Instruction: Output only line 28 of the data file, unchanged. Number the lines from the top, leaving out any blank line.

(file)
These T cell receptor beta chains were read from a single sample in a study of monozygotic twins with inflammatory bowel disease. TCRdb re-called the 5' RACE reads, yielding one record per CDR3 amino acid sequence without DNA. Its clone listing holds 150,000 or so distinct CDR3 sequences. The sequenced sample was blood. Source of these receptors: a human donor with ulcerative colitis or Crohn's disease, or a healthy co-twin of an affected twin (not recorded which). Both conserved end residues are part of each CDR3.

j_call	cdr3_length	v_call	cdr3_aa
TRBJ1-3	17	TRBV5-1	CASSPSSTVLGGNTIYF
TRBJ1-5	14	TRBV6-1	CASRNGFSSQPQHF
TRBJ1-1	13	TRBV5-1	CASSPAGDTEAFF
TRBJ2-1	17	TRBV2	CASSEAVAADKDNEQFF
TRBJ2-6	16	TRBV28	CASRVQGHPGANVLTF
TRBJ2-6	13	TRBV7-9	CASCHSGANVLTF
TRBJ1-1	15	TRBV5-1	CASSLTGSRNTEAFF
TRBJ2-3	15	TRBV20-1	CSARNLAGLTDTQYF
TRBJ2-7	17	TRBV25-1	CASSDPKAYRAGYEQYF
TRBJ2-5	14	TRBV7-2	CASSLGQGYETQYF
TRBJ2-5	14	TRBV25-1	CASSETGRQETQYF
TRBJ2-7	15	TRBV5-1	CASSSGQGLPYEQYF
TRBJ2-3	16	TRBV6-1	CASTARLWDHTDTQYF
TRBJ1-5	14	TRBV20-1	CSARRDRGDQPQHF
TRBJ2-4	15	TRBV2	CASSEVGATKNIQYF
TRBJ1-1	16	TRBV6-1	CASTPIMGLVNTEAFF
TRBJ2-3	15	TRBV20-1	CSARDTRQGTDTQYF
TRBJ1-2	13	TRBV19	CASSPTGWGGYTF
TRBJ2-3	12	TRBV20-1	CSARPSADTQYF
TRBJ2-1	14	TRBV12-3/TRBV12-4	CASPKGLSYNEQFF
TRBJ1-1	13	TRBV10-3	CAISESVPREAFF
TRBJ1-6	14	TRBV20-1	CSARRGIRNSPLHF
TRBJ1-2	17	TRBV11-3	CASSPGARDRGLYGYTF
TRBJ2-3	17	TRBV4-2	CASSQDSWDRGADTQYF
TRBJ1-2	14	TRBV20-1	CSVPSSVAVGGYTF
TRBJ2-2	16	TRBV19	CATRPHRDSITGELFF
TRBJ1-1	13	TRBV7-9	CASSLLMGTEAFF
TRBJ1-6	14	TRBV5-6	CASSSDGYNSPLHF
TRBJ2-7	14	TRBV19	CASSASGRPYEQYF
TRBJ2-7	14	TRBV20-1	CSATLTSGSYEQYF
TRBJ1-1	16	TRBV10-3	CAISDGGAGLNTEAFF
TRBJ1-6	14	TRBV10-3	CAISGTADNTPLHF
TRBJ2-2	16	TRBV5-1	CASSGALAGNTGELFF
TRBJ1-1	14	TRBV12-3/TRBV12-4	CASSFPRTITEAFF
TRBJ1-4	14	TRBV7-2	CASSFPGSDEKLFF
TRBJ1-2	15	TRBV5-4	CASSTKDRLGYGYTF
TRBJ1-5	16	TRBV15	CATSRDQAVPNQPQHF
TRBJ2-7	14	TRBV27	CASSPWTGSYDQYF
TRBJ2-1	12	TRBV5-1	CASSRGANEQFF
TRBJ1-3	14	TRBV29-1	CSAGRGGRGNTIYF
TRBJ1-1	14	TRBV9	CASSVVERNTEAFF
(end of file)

TRBJ2-2	16	TRBV19	CATRPHRDSITGELFF